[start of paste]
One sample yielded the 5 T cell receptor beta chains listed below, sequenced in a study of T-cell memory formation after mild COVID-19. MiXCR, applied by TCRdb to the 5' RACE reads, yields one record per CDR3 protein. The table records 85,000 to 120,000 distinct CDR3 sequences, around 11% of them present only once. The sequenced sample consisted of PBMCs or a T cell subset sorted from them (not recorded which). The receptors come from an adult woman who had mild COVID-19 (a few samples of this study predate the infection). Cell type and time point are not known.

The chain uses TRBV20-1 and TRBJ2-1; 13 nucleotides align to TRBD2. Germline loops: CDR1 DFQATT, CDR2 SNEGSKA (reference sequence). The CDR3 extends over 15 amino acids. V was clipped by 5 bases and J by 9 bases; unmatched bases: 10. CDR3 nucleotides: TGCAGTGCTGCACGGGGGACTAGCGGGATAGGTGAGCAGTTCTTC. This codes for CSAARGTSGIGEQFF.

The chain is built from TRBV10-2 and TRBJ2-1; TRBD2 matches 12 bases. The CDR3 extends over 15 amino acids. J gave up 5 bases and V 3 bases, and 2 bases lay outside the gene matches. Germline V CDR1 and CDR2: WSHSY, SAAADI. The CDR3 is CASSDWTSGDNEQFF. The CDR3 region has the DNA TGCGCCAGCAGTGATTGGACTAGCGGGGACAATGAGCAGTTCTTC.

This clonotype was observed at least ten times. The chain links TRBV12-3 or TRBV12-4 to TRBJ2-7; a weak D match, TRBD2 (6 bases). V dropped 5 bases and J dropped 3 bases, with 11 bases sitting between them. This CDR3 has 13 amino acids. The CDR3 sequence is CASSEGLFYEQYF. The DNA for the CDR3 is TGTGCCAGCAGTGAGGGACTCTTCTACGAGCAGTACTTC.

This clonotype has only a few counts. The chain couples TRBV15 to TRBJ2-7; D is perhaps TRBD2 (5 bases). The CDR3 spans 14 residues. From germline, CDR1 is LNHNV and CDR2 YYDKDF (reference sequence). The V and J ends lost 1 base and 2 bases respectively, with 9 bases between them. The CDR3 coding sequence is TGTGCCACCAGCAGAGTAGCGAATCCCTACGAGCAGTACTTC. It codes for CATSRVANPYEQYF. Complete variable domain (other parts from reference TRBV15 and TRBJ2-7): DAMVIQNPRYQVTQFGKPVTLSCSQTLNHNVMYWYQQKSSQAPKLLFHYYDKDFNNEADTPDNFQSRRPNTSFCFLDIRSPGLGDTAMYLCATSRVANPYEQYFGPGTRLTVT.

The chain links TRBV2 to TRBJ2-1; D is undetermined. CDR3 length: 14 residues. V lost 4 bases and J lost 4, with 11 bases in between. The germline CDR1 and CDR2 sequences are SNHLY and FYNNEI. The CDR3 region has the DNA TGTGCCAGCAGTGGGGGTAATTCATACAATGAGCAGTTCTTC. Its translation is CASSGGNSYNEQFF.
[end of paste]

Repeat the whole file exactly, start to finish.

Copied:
One sample yielded the 5 T cell receptor beta chains listed below, sequenced in a study of T-cell memory formation after mild COVID-19. MiXCR, applied by TCRdb to the 5' RACE reads, yields one record per CDR3 protein. The table records 85,000 to 120,000 distinct CDR3 sequences, around 11% of them present only once. The sequenced sample consisted of PBMCs or a T cell subset sorted from them (not recorded which). The receptors come from an adult woman who had mild COVID-19 (a few samples of this study predate the infection). Cell type and time point are not known.

The chain uses TRBV20-1 and TRBJ2-1; 13 nucleotides align to TRBD2. Germline loops: CDR1 DFQATT, CDR2 SNEGSKA (reference sequence). The CDR3 extends over 15 amino acids. V was clipped by 5 bases and J by 9 bases; unmatched bases: 10. CDR3 nucleotides: TGCAGTGCTGCACGGGGGACTAGCGGGATAGGTGAGCAGTTCTTC. This codes for CSAARGTSGIGEQFF.

The chain is built from TRBV10-2 and TRBJ2-1; TRBD2 matches 12 bases. The CDR3 extends over 15 amino acids. J gave up 5 bases and V 3 bases, and 2 bases lay outside the gene matches. Germline V CDR1 and CDR2: WSHSY, SAAADI. The CDR3 is CASSDWTSGDNEQFF. The CDR3 region has the DNA TGCGCCAGCAGTGATTGGACTAGCGGGGACAATGAGCAGTTCTTC.

This clonotype was observed at least ten times. The chain links TRBV12-3 or TRBV12-4 to TRBJ2-7; a weak D match, TRBD2 (6 bases). V dropped 5 bases and J dropped 3 bases, with 11 bases sitting between them. This CDR3 has 13 amino acids. The CDR3 sequence is CASSEGLFYEQYF. The DNA for the CDR3 is TGTGCCAGCAGTGAGGGACTCTTCTACGAGCAGTACTTC.

This clonotype has only a few counts. The chain couples TRBV15 to TRBJ2-7; D is perhaps TRBD2 (5 bases). The CDR3 spans 14 residues. From germline, CDR1 is LNHNV and CDR2 YYDKDF (reference sequence). The V and J ends lost 1 base and 2 bases respectively, with 9 bases between them. The CDR3 coding sequence is TGTGCCACCAGCAGAGTAGCGAATCCCTACGAGCAGTACTTC. It codes for CATSRVANPYEQYF. Complete variable domain (other parts from reference TRBV15 and TRBJ2-7): DAMVIQNPRYQVTQFGKPVTLSCSQTLNHNVMYWYQQKSSQAPKLLFHYYDKDFNNEADTPDNFQSRRPNTSFCFLDIRSPGLGDTAMYLCATSRVANPYEQYFGPGTRLTVT.

The chain links TRBV2 to TRBJ2-1; D is undetermined. CDR3 length: 14 residues. V lost 4 bases and J lost 4, with 11 bases in between. The germline CDR1 and CDR2 sequences are SNHLY and FYNNEI. The CDR3 region has the DNA TGTGCCAGCAGTGGGGGTAATTCATACAATGAGCAGTTCTTC. Its translation is CASSGGNSYNEQFF.